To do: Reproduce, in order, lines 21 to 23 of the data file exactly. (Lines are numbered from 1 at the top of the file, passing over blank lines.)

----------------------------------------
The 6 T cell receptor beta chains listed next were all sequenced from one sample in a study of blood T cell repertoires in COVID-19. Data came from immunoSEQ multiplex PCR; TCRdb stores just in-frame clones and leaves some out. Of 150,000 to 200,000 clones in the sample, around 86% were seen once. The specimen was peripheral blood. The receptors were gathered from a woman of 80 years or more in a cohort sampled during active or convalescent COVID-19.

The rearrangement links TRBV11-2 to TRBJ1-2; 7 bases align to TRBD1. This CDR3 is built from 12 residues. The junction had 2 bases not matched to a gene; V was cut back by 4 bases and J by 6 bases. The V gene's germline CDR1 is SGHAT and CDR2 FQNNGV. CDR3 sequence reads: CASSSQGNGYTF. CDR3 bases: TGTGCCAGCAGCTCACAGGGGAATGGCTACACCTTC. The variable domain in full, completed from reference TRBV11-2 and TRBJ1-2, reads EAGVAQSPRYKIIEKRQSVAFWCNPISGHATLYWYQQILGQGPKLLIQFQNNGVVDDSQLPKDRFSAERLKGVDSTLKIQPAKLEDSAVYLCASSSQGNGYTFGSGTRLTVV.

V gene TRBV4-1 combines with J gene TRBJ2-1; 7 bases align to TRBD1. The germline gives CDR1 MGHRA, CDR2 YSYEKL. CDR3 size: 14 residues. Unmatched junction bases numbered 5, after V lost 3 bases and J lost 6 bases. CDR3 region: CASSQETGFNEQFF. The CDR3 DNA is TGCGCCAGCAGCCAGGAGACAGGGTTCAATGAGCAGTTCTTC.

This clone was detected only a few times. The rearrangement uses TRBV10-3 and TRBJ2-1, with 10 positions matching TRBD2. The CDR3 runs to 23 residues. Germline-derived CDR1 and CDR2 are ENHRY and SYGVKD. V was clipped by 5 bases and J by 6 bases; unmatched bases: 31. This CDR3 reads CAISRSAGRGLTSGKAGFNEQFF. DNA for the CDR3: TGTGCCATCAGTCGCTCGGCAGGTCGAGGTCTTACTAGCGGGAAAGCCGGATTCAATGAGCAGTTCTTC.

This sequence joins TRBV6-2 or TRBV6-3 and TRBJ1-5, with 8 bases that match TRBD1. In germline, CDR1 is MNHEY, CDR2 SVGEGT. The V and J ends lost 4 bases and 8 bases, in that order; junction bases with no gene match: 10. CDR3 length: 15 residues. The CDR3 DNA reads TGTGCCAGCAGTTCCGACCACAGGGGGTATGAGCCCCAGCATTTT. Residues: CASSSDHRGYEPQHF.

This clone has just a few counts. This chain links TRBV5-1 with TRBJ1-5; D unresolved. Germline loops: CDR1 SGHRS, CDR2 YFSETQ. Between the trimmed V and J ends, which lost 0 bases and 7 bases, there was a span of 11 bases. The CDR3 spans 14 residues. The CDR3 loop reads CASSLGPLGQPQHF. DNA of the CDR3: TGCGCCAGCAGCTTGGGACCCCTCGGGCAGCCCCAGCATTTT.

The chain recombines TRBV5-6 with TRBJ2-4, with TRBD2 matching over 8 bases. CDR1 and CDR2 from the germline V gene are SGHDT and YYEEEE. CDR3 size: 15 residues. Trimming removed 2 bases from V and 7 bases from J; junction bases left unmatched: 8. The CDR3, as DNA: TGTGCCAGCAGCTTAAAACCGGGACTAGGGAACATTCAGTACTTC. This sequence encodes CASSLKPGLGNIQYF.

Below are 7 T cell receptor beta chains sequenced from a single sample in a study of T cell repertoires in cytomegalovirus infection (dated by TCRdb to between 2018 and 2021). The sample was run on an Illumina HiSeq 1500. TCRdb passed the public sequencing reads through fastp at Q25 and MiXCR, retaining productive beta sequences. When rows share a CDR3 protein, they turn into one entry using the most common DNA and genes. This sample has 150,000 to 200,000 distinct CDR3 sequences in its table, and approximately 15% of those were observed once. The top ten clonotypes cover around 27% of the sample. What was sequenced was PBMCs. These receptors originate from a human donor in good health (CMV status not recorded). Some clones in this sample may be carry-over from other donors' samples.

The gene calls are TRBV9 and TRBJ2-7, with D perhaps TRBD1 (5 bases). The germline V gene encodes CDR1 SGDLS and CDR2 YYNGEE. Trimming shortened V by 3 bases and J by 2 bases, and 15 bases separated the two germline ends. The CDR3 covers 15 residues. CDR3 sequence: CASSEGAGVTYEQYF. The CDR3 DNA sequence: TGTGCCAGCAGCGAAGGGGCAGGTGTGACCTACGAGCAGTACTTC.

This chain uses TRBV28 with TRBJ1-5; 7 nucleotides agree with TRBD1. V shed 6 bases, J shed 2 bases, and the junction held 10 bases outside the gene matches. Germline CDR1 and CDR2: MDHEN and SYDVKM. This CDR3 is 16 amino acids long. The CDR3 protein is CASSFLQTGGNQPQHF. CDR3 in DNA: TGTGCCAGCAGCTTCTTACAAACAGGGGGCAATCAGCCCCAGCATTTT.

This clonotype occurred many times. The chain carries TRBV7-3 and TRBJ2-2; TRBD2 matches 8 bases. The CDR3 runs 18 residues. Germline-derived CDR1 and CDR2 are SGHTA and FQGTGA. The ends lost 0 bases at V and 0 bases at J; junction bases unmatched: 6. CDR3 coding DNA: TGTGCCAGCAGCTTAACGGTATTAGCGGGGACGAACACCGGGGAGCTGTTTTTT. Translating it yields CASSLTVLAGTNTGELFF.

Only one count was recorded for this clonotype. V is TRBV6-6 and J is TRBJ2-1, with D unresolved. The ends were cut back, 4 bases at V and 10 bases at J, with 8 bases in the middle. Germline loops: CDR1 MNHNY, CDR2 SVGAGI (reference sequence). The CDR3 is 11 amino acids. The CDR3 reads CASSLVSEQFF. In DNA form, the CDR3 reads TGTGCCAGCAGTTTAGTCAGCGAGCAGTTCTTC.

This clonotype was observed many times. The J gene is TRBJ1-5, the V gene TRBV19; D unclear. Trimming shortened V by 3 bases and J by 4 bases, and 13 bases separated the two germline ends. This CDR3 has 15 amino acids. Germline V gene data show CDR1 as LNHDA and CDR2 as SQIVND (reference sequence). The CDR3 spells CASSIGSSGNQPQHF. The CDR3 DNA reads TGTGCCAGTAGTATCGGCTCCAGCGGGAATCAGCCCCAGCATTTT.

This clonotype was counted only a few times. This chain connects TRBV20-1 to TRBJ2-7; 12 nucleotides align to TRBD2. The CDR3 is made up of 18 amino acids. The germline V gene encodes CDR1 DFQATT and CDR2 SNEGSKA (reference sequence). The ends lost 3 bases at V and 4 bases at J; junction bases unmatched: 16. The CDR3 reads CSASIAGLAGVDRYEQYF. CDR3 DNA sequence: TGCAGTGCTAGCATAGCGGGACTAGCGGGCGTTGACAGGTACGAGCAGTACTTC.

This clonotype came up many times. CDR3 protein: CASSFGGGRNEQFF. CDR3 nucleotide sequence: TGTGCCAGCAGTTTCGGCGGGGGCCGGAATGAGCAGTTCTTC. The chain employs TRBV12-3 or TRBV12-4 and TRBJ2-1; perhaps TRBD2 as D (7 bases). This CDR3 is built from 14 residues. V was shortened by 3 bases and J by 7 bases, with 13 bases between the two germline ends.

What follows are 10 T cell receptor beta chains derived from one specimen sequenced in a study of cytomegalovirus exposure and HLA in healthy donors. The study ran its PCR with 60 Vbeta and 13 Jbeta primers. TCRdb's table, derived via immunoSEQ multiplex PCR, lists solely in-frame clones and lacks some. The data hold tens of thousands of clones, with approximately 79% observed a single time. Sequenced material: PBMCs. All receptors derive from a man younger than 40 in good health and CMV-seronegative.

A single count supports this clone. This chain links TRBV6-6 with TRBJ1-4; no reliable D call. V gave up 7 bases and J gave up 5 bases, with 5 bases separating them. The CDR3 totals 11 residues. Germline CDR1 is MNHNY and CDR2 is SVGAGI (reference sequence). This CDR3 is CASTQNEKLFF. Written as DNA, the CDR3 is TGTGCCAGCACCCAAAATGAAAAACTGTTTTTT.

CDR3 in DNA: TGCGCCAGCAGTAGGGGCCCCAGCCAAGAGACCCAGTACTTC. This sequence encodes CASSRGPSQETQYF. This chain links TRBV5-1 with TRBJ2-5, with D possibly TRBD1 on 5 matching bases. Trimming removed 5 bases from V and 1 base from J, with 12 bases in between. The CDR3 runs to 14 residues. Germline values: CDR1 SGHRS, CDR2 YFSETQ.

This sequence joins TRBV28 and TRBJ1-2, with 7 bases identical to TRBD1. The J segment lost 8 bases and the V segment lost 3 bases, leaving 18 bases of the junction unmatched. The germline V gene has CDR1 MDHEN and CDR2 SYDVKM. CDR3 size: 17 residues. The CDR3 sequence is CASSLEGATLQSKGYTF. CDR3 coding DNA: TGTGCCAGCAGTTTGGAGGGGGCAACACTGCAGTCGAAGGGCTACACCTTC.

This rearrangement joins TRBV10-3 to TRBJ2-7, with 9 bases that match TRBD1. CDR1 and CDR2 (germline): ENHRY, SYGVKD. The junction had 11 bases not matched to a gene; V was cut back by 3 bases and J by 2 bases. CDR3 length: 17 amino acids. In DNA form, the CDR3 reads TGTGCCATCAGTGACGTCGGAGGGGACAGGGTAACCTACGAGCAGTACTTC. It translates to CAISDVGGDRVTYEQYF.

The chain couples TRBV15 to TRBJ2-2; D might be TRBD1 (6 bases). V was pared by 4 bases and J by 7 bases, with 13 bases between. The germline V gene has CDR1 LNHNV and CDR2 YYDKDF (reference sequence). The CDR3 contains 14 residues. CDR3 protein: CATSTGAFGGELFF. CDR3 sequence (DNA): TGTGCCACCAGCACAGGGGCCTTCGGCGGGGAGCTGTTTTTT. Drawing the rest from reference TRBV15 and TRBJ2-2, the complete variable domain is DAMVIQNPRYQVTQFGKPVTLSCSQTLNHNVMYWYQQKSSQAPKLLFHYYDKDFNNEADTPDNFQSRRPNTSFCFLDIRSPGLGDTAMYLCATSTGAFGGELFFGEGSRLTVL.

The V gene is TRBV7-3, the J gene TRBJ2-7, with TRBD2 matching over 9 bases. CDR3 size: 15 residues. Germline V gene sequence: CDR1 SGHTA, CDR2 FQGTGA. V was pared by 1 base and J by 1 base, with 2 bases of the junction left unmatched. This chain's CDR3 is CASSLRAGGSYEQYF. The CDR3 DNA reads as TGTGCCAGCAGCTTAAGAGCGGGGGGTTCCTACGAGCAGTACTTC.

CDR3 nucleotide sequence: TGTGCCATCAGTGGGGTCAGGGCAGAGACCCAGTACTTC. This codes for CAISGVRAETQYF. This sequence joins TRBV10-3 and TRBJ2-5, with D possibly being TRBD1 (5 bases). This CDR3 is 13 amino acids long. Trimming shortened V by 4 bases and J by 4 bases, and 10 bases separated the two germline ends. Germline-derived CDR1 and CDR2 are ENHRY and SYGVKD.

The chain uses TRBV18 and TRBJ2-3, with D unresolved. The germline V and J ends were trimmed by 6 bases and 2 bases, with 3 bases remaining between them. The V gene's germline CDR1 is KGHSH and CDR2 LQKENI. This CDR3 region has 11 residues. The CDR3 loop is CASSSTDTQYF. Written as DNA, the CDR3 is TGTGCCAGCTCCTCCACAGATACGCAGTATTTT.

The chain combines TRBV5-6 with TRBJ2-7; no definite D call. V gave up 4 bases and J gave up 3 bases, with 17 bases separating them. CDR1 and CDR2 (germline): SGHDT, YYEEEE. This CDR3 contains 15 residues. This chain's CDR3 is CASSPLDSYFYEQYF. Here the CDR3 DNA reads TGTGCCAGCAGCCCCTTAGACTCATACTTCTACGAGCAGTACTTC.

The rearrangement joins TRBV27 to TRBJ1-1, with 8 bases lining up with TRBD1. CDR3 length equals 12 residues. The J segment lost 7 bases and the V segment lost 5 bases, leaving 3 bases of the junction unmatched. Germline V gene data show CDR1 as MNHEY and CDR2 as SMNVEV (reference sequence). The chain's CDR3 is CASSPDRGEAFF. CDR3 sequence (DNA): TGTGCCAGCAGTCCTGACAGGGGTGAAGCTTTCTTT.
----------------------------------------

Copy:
The chain couples TRBV15 to TRBJ2-2; D might be TRBD1 (6 bases). V was pared by 4 bases and J by 7 bases, with 13 bases between. The germline V gene has CDR1 LNHNV and CDR2 YYDKDF (reference sequence). The CDR3 contains 14 residues. CDR3 protein: CATSTGAFGGELFF. CDR3 sequence (DNA): TGTGCCACCAGCACAGGGGCCTTCGGCGGGGAGCTGTTTTTT. Drawing the rest from reference TRBV15 and TRBJ2-2, the complete variable domain is DAMVIQNPRYQVTQFGKPVTLSCSQTLNHNVMYWYQQKSSQAPKLLFHYYDKDFNNEADTPDNFQSRRPNTSFCFLDIRSPGLGDTAMYLCATSTGAFGGELFFGEGSRLTVL.

The V gene is TRBV7-3, the J gene TRBJ2-7, with TRBD2 matching over 9 bases. CDR3 size: 15 residues. Germline V gene sequence: CDR1 SGHTA, CDR2 FQGTGA. V was pared by 1 base and J by 1 base, with 2 bases of the junction left unmatched. This chain's CDR3 is CASSLRAGGSYEQYF. The CDR3 DNA reads as TGTGCCAGCAGCTTAAGAGCGGGGGGTTCCTACGAGCAGTACTTC.

CDR3 nucleotide sequence: TGTGCCATCAGTGGGGTCAGGGCAGAGACCCAGTACTTC. This codes for CAISGVRAETQYF. This sequence joins TRBV10-3 and TRBJ2-5, with D possibly being TRBD1 (5 bases). This CDR3 is 13 amino acids long. Trimming shortened V by 4 bases and J by 4 bases, and 10 bases separated the two germline ends. Germline-derived CDR1 and CDR2 are ENHRY and SYGVKD.